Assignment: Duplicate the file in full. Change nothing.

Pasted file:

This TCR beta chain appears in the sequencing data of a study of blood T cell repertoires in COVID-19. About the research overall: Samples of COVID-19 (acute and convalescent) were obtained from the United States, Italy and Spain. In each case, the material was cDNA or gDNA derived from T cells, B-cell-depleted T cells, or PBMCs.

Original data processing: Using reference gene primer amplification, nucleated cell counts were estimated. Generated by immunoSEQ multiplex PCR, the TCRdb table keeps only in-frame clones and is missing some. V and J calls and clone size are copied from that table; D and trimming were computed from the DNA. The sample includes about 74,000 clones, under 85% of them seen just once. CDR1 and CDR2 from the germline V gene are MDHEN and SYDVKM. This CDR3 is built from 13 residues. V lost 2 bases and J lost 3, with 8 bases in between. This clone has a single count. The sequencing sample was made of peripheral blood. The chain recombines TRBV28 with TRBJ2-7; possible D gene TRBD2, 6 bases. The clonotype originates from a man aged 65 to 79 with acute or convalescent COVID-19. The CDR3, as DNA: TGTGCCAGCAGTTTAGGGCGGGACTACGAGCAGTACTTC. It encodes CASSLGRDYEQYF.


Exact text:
This TCR beta chain appears in the sequencing data of a study of blood T cell repertoires in COVID-19. About the research overall: Samples of COVID-19 (acute and convalescent) were obtained from the United States, Italy and Spain. In each case, the material was cDNA or gDNA derived from T cells, B-cell-depleted T cells, or PBMCs.

Original data processing: Using reference gene primer amplification, nucleated cell counts were estimated. Generated by immunoSEQ multiplex PCR, the TCRdb table keeps only in-frame clones and is missing some. V and J calls and clone size are copied from that table; D and trimming were computed from the DNA. The sample includes about 74,000 clones, under 85% of them seen just once. CDR1 and CDR2 from the germline V gene are MDHEN and SYDVKM. This CDR3 is built from 13 residues. V lost 2 bases and J lost 3, with 8 bases in between. This clone has a single count. The sequencing sample was made of peripheral blood. The chain recombines TRBV28 with TRBJ2-7; possible D gene TRBD2, 6 bases. The clonotype originates from a man aged 65 to 79 with acute or convalescent COVID-19. The CDR3, as DNA: TGTGCCAGCAGTTTAGGGCGGGACTACGAGCAGTACTTC. It encodes CASSLGRDYEQYF.